The Impact of Fair Trade Certification for Coffee Farmers in Peru
Smallholder farmers producing for Fair Trade market outlets are usually considered to benefit from better prices and stable market outlets. However, many empirical studies verifying this impact suffer from strong selection bias. This study uses a balanced sample of Fair Trade farmers and likewise nonFair Trade producers of organic and conventional coffee from Peru to compare the net effects on production, income and expenditures, wealth and investments, and attitudes and perceptions. After careful matching, we find only modest direct income and production effects, but significant changes in organization, input use, wealth and assets, and risk attitudes. Moreover, important differences between farmers with early and more recent FT affiliation are registered.
If you experience problems downloading a file, check if you have the proper application to view it first. In case of further problems read the IDEAS help page. Note that these files are not on the IDEAS site. Please be patient as the files may be large.
As the access to this document is restricted, you may want to look for a different version under "Related research" (further below) or search for a different version of it.
References listed on IDEAS
Please report citation or reference errors to , or , if you are the registered author of the cited work, log in to your RePEc Author Service profile, click on "citations" and make appropriate adjustments.:
- Marco Caliendo & Sabine Kopeinig, 2008.
"Some Practical Guidance For The Implementation Of Propensity Score Matching,"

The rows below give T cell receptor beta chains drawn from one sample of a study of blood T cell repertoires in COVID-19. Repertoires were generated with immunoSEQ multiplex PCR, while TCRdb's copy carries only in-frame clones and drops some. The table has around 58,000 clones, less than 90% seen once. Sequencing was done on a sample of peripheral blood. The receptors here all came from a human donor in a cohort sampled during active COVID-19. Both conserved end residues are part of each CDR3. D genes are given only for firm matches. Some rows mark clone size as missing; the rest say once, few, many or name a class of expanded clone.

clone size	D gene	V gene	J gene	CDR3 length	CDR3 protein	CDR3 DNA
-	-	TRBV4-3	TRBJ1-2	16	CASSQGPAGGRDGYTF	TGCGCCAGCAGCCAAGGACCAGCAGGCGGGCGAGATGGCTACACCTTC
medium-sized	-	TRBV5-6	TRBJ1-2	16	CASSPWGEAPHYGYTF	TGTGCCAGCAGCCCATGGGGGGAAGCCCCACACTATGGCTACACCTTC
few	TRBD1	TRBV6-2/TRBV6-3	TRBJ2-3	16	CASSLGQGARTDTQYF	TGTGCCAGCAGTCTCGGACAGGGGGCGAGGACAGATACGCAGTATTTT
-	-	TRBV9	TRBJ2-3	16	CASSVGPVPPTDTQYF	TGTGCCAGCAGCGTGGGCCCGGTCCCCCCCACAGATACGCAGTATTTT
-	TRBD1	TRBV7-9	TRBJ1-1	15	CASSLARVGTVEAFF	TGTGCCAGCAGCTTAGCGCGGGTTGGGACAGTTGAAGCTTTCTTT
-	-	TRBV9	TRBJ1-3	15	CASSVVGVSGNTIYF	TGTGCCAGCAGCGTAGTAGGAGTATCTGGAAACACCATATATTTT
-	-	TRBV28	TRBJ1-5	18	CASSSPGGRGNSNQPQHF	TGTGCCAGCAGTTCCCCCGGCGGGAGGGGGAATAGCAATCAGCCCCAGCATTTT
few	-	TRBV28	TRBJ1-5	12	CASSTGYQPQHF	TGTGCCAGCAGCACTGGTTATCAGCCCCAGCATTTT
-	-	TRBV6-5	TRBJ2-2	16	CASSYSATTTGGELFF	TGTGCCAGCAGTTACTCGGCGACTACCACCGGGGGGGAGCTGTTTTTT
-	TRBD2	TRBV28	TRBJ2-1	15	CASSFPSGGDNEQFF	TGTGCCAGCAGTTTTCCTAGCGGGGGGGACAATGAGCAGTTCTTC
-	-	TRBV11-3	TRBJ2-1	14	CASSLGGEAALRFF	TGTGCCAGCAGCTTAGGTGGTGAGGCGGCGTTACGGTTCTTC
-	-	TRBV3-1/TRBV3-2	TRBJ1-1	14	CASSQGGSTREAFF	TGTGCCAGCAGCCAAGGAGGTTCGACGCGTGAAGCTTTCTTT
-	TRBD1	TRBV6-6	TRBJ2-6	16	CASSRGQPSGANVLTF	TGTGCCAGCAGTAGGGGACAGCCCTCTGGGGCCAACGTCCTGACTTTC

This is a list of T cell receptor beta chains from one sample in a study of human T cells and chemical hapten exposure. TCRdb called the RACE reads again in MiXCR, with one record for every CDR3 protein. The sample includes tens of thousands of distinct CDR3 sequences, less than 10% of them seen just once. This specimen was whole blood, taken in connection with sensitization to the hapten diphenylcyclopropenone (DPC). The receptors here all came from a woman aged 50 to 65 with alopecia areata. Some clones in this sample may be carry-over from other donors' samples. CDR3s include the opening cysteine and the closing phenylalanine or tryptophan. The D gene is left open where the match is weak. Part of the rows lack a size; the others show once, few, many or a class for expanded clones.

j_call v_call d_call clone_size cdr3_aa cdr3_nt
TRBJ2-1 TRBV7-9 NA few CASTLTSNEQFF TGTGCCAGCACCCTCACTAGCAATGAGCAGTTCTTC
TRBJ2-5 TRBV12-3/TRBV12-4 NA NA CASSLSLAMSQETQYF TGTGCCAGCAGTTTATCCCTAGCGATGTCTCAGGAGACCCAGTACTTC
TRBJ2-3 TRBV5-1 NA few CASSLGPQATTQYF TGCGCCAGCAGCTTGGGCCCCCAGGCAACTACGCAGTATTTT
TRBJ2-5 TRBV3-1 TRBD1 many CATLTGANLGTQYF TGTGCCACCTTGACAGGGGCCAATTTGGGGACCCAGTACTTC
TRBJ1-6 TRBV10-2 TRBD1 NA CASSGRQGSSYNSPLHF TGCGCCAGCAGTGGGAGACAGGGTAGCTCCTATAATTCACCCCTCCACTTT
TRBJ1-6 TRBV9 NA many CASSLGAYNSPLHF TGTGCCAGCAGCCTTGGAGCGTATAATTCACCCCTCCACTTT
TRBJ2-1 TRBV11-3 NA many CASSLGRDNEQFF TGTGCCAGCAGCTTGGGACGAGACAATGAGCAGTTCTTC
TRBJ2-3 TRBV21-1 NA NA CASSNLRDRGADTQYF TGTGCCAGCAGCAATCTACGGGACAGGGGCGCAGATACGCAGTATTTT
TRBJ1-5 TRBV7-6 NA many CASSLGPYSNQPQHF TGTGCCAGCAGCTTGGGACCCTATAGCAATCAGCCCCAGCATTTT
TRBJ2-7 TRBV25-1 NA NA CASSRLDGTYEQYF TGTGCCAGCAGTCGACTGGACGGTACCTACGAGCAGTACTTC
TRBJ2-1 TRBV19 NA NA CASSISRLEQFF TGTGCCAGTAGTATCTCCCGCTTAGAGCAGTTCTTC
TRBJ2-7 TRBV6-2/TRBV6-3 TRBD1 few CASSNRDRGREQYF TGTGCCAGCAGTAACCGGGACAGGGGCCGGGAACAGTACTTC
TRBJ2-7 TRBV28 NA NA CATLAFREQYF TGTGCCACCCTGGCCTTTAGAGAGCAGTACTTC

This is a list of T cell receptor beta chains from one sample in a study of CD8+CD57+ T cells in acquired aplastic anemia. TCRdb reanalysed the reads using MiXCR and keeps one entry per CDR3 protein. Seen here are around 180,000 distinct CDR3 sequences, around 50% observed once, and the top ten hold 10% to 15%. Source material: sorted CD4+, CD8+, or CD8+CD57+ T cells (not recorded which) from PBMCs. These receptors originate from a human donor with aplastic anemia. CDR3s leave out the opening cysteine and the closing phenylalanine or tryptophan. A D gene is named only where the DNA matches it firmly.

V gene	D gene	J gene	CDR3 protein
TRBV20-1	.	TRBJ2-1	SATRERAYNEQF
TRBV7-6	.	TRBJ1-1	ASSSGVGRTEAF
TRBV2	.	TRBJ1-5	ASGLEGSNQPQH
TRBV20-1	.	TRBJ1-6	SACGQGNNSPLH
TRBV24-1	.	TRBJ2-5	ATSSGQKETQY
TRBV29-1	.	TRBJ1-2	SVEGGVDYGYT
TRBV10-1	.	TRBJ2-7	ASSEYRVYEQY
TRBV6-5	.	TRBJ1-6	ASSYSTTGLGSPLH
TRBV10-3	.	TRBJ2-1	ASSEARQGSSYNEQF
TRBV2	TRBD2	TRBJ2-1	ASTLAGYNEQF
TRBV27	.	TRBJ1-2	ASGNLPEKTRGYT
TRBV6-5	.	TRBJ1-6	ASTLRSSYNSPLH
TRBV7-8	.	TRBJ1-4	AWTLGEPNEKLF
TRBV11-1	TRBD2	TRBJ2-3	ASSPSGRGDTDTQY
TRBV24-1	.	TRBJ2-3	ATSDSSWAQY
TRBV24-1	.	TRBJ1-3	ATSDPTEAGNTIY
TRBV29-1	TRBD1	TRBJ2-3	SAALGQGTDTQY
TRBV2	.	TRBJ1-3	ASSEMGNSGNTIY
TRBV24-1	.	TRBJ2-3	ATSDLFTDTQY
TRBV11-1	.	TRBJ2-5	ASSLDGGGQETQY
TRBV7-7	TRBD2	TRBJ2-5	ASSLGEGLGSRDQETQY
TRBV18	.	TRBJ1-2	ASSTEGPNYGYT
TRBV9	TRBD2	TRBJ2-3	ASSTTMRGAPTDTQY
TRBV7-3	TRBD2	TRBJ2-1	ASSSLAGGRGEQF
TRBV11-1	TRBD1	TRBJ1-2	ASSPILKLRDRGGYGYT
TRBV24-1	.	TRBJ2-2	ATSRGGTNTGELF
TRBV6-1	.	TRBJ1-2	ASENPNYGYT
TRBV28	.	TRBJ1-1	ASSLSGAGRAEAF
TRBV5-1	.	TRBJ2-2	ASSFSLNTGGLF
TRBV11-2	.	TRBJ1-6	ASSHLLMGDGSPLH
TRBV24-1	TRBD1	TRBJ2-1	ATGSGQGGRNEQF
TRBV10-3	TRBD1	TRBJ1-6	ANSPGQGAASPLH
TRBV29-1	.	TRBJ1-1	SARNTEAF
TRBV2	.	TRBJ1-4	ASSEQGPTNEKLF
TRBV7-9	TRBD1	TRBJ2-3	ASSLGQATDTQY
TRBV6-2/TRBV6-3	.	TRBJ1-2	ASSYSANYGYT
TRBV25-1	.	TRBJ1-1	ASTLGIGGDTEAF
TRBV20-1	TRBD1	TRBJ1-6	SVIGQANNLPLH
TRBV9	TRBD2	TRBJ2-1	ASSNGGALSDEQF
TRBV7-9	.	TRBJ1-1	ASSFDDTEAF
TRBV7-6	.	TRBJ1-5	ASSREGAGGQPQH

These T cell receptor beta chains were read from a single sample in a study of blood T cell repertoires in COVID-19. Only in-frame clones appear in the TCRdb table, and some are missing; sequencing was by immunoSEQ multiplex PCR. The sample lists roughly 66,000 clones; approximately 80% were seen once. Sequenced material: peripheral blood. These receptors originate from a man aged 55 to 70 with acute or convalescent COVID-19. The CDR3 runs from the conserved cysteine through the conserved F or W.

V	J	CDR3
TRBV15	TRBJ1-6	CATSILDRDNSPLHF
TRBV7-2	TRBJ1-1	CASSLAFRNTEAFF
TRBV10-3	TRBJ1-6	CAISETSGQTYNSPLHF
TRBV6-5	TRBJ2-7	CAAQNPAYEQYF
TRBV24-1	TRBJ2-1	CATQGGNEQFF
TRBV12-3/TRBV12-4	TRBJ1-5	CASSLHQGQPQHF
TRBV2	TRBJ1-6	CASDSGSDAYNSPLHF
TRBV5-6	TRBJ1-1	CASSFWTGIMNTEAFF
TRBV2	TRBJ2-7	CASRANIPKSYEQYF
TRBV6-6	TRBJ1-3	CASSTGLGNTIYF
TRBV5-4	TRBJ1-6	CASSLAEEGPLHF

Journal of Economic Surveys,
Wiley Blackwell, vol. 22(1), pages 31-72, 02.
- Caliendo, Marco & Kopeinig, Sabine, 2005. "Some Practical Guidance for the Implementation of Propensity Score Matching," IZA Discussion Papers 1588, Institute for the Study of Labor (IZA).
- Marco Caliendo & Sabine Kopeinig, 2005. "Some Practical Guidance for the Implementation of Propensity Score Matching," Discussion Papers of DIW Berlin 485, DIW Berlin, German Institute for Economic Research.
- Gaëlle Balineau & Ivan Dufeu, 2010. "Are Fair Trade Goods Credence Goods? A New Proposal, with French Illustrations," Journal of Business Ethics, Springer, vol. 92(2), pages 331-345, April.
- Florian Baumann & Matthias Oschinski & Nikolai Stähler, 2012. "On the effects of fair trade on the welfare of the poor," Journal of International Development, John Wiley & Sons, Ltd., vol. 24, pages S159-S172, 01.
- Leonardo Becchetti & Melania Michetti, 2008. "When Consumption Generates Social Capital: Creating Room for Manoeuvre for Pro-Poor Policies," Working Papers 88, ECINEQ, Society for the Study of Economic Inequality.
- Martin Richardson & Frank Staehler, 2007.
ANU Working Papers in Economics and Econometrics
2007-481, Australian National University, College of Business and Economics, School of Economics.
- Valkila, Joni, 2009. "Fair Trade organic coffee production in Nicaragua -- Sustainable development or a poverty trap?," Ecological Economics, Elsevier, vol. 68(12), pages 3018-3025, October.